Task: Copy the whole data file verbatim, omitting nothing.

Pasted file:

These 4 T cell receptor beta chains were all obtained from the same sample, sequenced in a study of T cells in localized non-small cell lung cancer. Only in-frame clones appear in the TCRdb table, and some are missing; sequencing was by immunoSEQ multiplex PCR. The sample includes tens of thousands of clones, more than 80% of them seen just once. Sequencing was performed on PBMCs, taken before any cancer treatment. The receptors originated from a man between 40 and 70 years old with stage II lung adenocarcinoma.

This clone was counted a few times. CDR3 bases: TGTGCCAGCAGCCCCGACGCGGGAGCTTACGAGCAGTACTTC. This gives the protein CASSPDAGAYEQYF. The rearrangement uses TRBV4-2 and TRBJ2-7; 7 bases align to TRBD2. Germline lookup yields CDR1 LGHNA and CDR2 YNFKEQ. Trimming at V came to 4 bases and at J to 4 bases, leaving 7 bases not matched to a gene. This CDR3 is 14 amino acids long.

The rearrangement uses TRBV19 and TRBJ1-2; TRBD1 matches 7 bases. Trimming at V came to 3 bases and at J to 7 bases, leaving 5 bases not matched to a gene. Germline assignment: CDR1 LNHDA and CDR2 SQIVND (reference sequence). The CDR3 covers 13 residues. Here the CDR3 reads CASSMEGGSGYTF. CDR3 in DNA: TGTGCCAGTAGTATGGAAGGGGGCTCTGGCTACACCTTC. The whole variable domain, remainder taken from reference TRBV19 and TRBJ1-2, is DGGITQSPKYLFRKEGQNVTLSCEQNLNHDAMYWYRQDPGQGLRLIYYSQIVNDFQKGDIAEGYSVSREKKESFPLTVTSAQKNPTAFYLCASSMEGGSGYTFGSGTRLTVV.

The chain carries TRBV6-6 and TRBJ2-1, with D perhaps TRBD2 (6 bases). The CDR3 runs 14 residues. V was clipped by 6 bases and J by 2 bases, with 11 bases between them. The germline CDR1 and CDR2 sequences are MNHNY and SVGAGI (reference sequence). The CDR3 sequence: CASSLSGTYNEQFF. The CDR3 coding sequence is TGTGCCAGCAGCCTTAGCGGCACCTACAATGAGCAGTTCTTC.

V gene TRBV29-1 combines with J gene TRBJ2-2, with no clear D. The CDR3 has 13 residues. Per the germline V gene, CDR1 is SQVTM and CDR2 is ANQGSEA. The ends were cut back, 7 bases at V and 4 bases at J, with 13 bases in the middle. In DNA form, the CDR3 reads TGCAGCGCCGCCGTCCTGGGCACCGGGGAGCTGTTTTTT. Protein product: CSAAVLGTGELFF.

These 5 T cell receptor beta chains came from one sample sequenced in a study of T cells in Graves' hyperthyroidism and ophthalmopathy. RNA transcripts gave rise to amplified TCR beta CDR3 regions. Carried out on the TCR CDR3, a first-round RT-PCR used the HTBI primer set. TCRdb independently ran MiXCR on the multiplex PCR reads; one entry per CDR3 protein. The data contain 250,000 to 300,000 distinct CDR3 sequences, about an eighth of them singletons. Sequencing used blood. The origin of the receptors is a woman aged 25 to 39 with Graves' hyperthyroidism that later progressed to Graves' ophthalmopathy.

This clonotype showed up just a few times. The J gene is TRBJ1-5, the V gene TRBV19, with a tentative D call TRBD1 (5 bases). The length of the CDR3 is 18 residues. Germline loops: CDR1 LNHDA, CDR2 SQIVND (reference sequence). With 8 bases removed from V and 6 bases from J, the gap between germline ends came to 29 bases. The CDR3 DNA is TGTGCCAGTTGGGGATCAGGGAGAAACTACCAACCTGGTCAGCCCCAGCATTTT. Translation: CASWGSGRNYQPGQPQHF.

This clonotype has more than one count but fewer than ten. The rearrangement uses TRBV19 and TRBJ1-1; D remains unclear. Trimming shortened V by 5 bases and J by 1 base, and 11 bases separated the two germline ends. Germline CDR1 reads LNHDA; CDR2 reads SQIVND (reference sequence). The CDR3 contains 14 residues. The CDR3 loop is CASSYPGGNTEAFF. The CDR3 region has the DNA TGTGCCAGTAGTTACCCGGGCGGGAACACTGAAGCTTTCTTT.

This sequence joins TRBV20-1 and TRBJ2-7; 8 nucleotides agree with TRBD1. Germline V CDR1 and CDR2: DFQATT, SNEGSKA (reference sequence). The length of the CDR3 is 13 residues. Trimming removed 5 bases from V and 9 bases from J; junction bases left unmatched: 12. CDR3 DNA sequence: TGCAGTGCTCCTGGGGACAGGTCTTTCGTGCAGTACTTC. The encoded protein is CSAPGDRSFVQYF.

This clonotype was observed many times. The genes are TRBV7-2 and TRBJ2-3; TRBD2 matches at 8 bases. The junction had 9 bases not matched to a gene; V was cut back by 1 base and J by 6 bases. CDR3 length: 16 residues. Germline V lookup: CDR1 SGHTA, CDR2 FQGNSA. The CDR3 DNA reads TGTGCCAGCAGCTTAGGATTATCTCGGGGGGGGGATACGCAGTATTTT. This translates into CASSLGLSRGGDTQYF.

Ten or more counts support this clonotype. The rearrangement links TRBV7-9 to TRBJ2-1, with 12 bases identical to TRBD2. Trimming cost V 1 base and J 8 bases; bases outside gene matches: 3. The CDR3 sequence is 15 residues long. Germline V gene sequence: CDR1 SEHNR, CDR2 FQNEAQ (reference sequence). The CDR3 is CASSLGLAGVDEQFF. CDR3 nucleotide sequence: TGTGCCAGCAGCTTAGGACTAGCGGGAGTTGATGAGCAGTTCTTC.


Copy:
These 4 T cell receptor beta chains were all obtained from the same sample, sequenced in a study of T cells in localized non-small cell lung cancer. Only in-frame clones appear in the TCRdb table, and some are missing; sequencing was by immunoSEQ multiplex PCR. The sample includes tens of thousands of clones, more than 80% of them seen just once. Sequencing was performed on PBMCs, taken before any cancer treatment. The receptors originated from a man between 40 and 70 years old with stage II lung adenocarcinoma.

This clone was counted a few times. CDR3 bases: TGTGCCAGCAGCCCCGACGCGGGAGCTTACGAGCAGTACTTC. This gives the protein CASSPDAGAYEQYF. The rearrangement uses TRBV4-2 and TRBJ2-7; 7 bases align to TRBD2. Germline lookup yields CDR1 LGHNA and CDR2 YNFKEQ. Trimming at V came to 4 bases and at J to 4 bases, leaving 7 bases not matched to a gene. This CDR3 is 14 amino acids long.

The rearrangement uses TRBV19 and TRBJ1-2; TRBD1 matches 7 bases. Trimming at V came to 3 bases and at J to 7 bases, leaving 5 bases not matched to a gene. Germline assignment: CDR1 LNHDA and CDR2 SQIVND (reference sequence). The CDR3 covers 13 residues. Here the CDR3 reads CASSMEGGSGYTF. CDR3 in DNA: TGTGCCAGTAGTATGGAAGGGGGCTCTGGCTACACCTTC. The whole variable domain, remainder taken from reference TRBV19 and TRBJ1-2, is DGGITQSPKYLFRKEGQNVTLSCEQNLNHDAMYWYRQDPGQGLRLIYYSQIVNDFQKGDIAEGYSVSREKKESFPLTVTSAQKNPTAFYLCASSMEGGSGYTFGSGTRLTVV.

The chain carries TRBV6-6 and TRBJ2-1, with D perhaps TRBD2 (6 bases). The CDR3 runs 14 residues. V was clipped by 6 bases and J by 2 bases, with 11 bases between them. The germline CDR1 and CDR2 sequences are MNHNY and SVGAGI (reference sequence). The CDR3 sequence: CASSLSGTYNEQFF. The CDR3 coding sequence is TGTGCCAGCAGCCTTAGCGGCACCTACAATGAGCAGTTCTTC.

V gene TRBV29-1 combines with J gene TRBJ2-2, with no clear D. The CDR3 has 13 residues. Per the germline V gene, CDR1 is SQVTM and CDR2 is ANQGSEA. The ends were cut back, 7 bases at V and 4 bases at J, with 13 bases in the middle. In DNA form, the CDR3 reads TGCAGCGCCGCCGTCCTGGGCACCGGGGAGCTGTTTTTT. Protein product: CSAAVLGTGELFF.

These 5 T cell receptor beta chains came from one sample sequenced in a study of T cells in Graves' hyperthyroidism and ophthalmopathy. RNA transcripts gave rise to amplified TCR beta CDR3 regions. Carried out on the TCR CDR3, a first-round RT-PCR used the HTBI primer set. TCRdb independently ran MiXCR on the multiplex PCR reads; one entry per CDR3 protein. The data contain 250,000 to 300,000 distinct CDR3 sequences, about an eighth of them singletons. Sequencing used blood. The origin of the receptors is a woman aged 25 to 39 with Graves' hyperthyroidism that later progressed to Graves' ophthalmopathy.

This clonotype showed up just a few times. The J gene is TRBJ1-5, the V gene TRBV19, with a tentative D call TRBD1 (5 bases). The length of the CDR3 is 18 residues. Germline loops: CDR1 LNHDA, CDR2 SQIVND (reference sequence). With 8 bases removed from V and 6 bases from J, the gap between germline ends came to 29 bases. The CDR3 DNA is TGTGCCAGTTGGGGATCAGGGAGAAACTACCAACCTGGTCAGCCCCAGCATTTT. Translation: CASWGSGRNYQPGQPQHF.

This clonotype has more than one count but fewer than ten. The rearrangement uses TRBV19 and TRBJ1-1; D remains unclear. Trimming shortened V by 5 bases and J by 1 base, and 11 bases separated the two germline ends. Germline CDR1 reads LNHDA; CDR2 reads SQIVND (reference sequence). The CDR3 contains 14 residues. The CDR3 loop is CASSYPGGNTEAFF. The CDR3 region has the DNA TGTGCCAGTAGTTACCCGGGCGGGAACACTGAAGCTTTCTTT.

This sequence joins TRBV20-1 and TRBJ2-7; 8 nucleotides agree with TRBD1. Germline V CDR1 and CDR2: DFQATT, SNEGSKA (reference sequence). The length of the CDR3 is 13 residues. Trimming removed 5 bases from V and 9 bases from J; junction bases left unmatched: 12. CDR3 DNA sequence: TGCAGTGCTCCTGGGGACAGGTCTTTCGTGCAGTACTTC. The encoded protein is CSAPGDRSFVQYF.

This clonotype was observed many times. The genes are TRBV7-2 and TRBJ2-3; TRBD2 matches at 8 bases. The junction had 9 bases not matched to a gene; V was cut back by 1 base and J by 6 bases. CDR3 length: 16 residues. Germline V lookup: CDR1 SGHTA, CDR2 FQGNSA. The CDR3 DNA reads TGTGCCAGCAGCTTAGGATTATCTCGGGGGGGGGATACGCAGTATTTT. This translates into CASSLGLSRGGDTQYF.

Ten or more counts support this clonotype. The rearrangement links TRBV7-9 to TRBJ2-1, with 12 bases identical to TRBD2. Trimming cost V 1 base and J 8 bases; bases outside gene matches: 3. The CDR3 sequence is 15 residues long. Germline V gene sequence: CDR1 SEHNR, CDR2 FQNEAQ (reference sequence). The CDR3 is CASSLGLAGVDEQFF. CDR3 nucleotide sequence: TGTGCCAGCAGCTTAGGACTAGCGGGAGTTGATGAGCAGTTCTTC.